We believe that the Bible is the inspired Word of God, sufficiently clear in matters related to salvation, and without error in matters related to salvation. We also believe that the humanness of the writers shows in many places, that not every action recorded is approved by God or held up as an example to imitate, that there are many genres that need to be interpreted appropriately (poetry vs. history, for example), and that there are errors resulting from translation and copying, though far fewer than from comparable or more recent works such as Homer or Shakespeare.
We believe that our faith stands or falls on the question of whether Jesus Christ is a historical figure who truly died and rose again, but we are less certain about the historicity of other parts of the Bible. Jesus and Paul both talk about Adam, for example, but do they speak of him as a historical person, or as a legendary representative? If the latter, does that really necessarily mean that the doctrine of total depravity and / or original sin is lost? What about Job — Noah — the Tower of Babel?
We believe that the New Perspective on Paul has raised some important questions and ideas, particularly about what the Judaism of Jesus’ day was really like, and especially the place of grace and works and faith in that Judaism. We’re not entirely convinced that N. T. Wright (our main source on NPP, and only via a few books) is entirely right about it all, but again it’s been interesting, challenging, and helpful to read him.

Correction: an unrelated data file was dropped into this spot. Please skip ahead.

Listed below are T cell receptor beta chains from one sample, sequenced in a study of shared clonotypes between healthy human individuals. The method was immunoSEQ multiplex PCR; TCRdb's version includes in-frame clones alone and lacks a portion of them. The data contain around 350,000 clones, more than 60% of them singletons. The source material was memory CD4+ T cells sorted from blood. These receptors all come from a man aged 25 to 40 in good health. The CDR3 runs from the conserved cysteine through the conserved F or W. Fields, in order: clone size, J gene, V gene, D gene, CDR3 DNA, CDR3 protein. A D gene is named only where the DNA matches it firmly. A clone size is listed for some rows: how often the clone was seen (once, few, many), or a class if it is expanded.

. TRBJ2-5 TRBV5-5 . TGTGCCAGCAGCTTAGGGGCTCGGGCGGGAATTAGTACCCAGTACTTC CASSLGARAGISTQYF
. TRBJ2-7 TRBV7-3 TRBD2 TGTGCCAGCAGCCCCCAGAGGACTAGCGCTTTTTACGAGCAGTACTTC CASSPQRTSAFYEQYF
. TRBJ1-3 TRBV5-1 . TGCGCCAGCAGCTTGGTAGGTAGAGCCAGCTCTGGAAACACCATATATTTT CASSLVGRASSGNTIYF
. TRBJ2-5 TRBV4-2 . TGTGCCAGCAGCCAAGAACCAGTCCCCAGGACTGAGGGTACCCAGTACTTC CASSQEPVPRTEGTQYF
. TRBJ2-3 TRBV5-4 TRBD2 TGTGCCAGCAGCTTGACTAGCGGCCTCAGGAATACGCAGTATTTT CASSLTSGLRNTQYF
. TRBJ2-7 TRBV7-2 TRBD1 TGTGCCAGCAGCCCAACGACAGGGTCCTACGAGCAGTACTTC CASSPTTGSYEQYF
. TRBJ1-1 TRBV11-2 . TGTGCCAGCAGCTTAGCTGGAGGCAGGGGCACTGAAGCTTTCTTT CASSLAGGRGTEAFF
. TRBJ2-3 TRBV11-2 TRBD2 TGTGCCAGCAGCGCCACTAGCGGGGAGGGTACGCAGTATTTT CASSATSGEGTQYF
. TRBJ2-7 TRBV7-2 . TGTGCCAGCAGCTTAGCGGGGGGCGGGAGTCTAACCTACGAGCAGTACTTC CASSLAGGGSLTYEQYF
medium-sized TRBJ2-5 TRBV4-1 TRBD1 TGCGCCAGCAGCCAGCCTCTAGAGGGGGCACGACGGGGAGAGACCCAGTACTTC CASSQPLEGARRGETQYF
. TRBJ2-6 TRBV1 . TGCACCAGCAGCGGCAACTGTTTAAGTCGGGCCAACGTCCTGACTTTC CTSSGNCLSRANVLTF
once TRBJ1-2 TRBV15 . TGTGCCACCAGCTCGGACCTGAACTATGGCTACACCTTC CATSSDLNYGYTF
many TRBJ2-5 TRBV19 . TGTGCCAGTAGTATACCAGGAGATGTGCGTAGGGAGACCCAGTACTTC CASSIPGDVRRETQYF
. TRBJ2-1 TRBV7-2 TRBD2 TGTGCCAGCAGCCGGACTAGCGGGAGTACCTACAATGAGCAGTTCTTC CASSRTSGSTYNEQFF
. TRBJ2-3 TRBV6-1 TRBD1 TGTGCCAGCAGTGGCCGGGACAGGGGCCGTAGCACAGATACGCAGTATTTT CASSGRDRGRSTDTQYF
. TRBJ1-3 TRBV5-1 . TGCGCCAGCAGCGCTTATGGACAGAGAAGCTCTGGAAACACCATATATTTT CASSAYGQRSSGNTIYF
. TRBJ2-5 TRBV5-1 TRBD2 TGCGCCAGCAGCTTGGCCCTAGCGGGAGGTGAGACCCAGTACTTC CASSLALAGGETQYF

I think we scared the pastor a little bit. I think he names the baby and the bathwater a little differently than we do.
3. The stated meetings of the church.
The two churches we’ve been visiting both have traditions of a morning AND an evening service, and today’s one also has a Wednesday night prayer meeting. Their constitution lists several expectations of a church member, including that members are urged to attend all the stated meetings of the church.
I wanted to know how big a deal it would be. Mark’s work doesn’t allow much time for three trips a week that involve a 40-minute drive each way. We’re also not convinced that multiple church services each week is really that much more wonderful than one, nor that one is necessarily merely a bare minimum. The pastor did say that they understand the work and time issue, but that the meetings serve different purposes and it isn’t appropriate to choose which ones to attend based on which purposes we like best. I don’t think we’re thinking merely about convenience or likes and dislikes… I do miss being in a small group, where there was time for fellowship, study, and prayer in ways that don’t usually happen at the Sunday worship service. If there were a Wednesday night small group at this church, made up of those folks who also commute from Plymouth, I would be interested in attending that.
What I’m especially bummed about is that communion is offered only once a month, and only at the evening service. If we choose this church, we’d likely skip the morning service that day and go to the evening service in order to participate in communion.
(That is, if our edgy views on Scripture and the like don’t exclude us from the Table.)